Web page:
Eric: So Anna, as a hematologist, what should I do for that patient? And also given your paper that his function is going to decrease no matter what I do, but maybe there will be a bigger drop right after he has a stroke. Should I use the palliative care mantra, depends on their goals which is also not incredibly helpful cause it also depends on the evidence. Is it going to benefit someone, is it going to hurt someone?
Anna: Yeah, that’s the power ball question and like Matthew was saying I think this is one of the things that really gets me riled up cause it’s a super common question even for hematology consultants.
Eric: Yeah, and the paper that you did the Jama editorial on, the Jama IM showed that a third of nursing home residents with advanced dementia were on anti-coagulation.
Anna: During the last six months of life, yes.
Eric: Given the last six months so they were in the last six months of life, they’re on anti-coagulants just like my patient and I actually think because it was two weeks ago, I continue the anti-coagulation. Did I do bad? Is that the wrong answer? Am I one of those bad one third of providers?
Anna: No, I think the other interesting thing about that paper and maybe this is sort of where you were coming from is that, the sickest patients who’d been in the nursing home longest and had the most severe markers of dementia were the most likely to remain on anti-coagulants.
Anna: Which is exactly the opposite of what you might anticipate but I think that paper really just should service the people we were editorializing on, it really should service a cause to action, that there’s really no rational framework. At all. So I think the issue comes down to, it’s sort of similar to Louise Walters seminal work on how do you decide which patients benefit from cancer screening, and I really think I was influenced by her work in that area. In that we use, just as you’re saying, we need to integrate evidence, for us were trying to prevent from quantitatively, how much is this preventing thrombosis and stroke versus quantitatively how many bleeds are we going to cause. Sure, those should be the pillars and that’s what the chadsvasc score and all the bleeding risks scores are trying to get at. But there’s all the stuff in the middle that we need to integrate in a rational way and that I think has not been done, and that’s where I do think that the art of medicine and the role of geriatricians and palliative care doctors and hopefully hematologists, cardiologists, with that same esos. Trained impeccably by Dr. Smith and Steinman, and you obviously Dr. Widera, can come into play.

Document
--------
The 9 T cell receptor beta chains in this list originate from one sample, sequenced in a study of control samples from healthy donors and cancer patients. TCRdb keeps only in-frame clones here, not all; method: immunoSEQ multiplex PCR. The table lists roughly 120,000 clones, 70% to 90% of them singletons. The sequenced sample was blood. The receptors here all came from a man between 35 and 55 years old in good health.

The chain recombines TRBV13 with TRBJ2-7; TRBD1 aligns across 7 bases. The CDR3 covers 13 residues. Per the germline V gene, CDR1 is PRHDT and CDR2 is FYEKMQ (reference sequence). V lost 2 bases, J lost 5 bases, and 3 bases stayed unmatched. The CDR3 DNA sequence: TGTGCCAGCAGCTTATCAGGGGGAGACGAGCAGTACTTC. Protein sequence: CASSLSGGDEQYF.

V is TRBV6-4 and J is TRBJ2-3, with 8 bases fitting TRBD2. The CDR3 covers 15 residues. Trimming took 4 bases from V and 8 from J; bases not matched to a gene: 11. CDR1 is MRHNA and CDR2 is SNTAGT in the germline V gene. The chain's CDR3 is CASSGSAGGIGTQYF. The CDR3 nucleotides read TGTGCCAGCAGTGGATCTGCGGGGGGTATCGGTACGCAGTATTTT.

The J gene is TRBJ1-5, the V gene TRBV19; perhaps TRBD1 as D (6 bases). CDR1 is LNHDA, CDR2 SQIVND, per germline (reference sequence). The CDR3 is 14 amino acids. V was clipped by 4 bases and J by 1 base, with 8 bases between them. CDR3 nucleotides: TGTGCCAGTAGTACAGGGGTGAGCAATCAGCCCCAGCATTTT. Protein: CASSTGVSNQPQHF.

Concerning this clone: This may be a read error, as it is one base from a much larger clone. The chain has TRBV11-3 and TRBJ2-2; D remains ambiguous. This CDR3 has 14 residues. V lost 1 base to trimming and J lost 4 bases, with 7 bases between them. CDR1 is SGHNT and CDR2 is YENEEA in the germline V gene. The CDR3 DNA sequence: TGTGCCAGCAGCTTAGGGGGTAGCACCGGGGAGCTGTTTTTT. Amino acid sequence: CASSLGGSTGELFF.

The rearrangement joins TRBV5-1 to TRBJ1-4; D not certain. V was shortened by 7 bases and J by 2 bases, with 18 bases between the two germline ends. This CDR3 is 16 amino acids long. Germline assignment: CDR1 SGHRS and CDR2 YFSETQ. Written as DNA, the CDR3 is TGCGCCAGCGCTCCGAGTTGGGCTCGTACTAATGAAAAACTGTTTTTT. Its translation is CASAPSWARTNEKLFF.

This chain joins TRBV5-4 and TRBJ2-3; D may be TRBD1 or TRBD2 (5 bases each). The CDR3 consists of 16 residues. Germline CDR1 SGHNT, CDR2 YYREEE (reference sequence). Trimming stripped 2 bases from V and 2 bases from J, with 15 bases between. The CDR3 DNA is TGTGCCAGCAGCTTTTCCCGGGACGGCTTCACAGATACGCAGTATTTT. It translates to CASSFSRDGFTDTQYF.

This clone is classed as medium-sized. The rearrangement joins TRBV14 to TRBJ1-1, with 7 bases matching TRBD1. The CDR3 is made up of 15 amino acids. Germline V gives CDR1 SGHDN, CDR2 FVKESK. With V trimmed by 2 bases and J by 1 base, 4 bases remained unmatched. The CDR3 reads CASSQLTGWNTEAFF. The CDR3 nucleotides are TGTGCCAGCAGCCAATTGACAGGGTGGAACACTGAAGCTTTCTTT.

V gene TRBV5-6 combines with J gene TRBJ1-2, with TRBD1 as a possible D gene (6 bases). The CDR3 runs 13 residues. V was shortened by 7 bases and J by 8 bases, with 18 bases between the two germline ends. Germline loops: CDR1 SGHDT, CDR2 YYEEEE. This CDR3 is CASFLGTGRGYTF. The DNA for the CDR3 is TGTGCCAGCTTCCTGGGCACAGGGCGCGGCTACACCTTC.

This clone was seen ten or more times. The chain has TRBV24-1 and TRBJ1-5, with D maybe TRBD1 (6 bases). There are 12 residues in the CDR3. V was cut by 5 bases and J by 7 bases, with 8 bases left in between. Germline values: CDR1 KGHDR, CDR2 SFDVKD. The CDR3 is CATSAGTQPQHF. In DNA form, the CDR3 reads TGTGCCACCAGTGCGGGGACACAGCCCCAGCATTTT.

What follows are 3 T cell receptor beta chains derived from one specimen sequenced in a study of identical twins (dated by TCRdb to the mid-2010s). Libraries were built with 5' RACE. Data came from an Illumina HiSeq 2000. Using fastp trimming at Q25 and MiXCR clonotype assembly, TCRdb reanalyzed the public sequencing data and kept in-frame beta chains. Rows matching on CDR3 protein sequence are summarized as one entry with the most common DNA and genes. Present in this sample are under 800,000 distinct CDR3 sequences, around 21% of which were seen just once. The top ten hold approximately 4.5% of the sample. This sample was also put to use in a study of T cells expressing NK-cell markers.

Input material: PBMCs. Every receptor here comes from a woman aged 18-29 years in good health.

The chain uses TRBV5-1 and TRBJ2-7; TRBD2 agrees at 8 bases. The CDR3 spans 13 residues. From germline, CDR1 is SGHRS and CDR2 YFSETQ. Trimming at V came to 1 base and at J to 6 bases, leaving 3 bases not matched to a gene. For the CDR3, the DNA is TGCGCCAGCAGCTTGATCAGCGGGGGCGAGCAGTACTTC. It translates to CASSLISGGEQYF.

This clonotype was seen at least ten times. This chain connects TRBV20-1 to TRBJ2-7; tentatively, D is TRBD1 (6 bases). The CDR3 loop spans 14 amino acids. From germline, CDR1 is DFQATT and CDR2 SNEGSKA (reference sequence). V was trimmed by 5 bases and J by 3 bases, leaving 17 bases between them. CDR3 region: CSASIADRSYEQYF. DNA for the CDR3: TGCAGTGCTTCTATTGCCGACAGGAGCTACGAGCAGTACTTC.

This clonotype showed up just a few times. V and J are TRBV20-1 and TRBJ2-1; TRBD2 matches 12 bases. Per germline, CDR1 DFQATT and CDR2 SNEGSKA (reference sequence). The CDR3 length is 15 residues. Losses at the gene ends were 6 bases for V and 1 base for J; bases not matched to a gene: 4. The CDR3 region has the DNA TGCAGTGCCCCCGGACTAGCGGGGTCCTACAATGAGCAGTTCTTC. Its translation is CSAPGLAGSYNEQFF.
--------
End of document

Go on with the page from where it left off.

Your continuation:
Anna: And that we should think about how long do we estimate this person has to live, such that they might get the benefit. So that’s jumping off of Alex’s work on prognosis. Because there’s so many things that could affect them before a minor stroke does. We should also think about, just as you did, thinking about if my patient doesn’t care about the major stroke but really still wants to be able to walk around the grounds with a walker and a minor stroke might prevent that, that should go into that calculation.
Anna: Or will they be completely scared to do any kind of activity because they get a cut or a bruise from gardening and it just never stops bleeding. Those are the things that we don’t always ask about and definitely researchers do not measure in clinical trials for example and that I think is where we just need to blow this thing up.
Eric: I think in that paper you editorialized on, people all had very advanced dementia.
Eric: Very poor functional status. Some of the patients like the patient I admitted still was able, not advanced, severe, still was able to walk around, still had some potential benefit as far as reduction and disability.
Eric: I think the challenge that I’m also thinking about, I’d love your thoughts about this too, Mike or even Alex. For colonoscopy, it’s clear there’s lag-time of benefit. It takes 10 years to see a benefit because you’re trying to find something that’s either incredibly small or pre-cancerous. Is there a lag-time benefit for anti-coagulation or is it, you start some anti-coagulation you see the potential benefits and harms around the same time? Or do we even know the answer.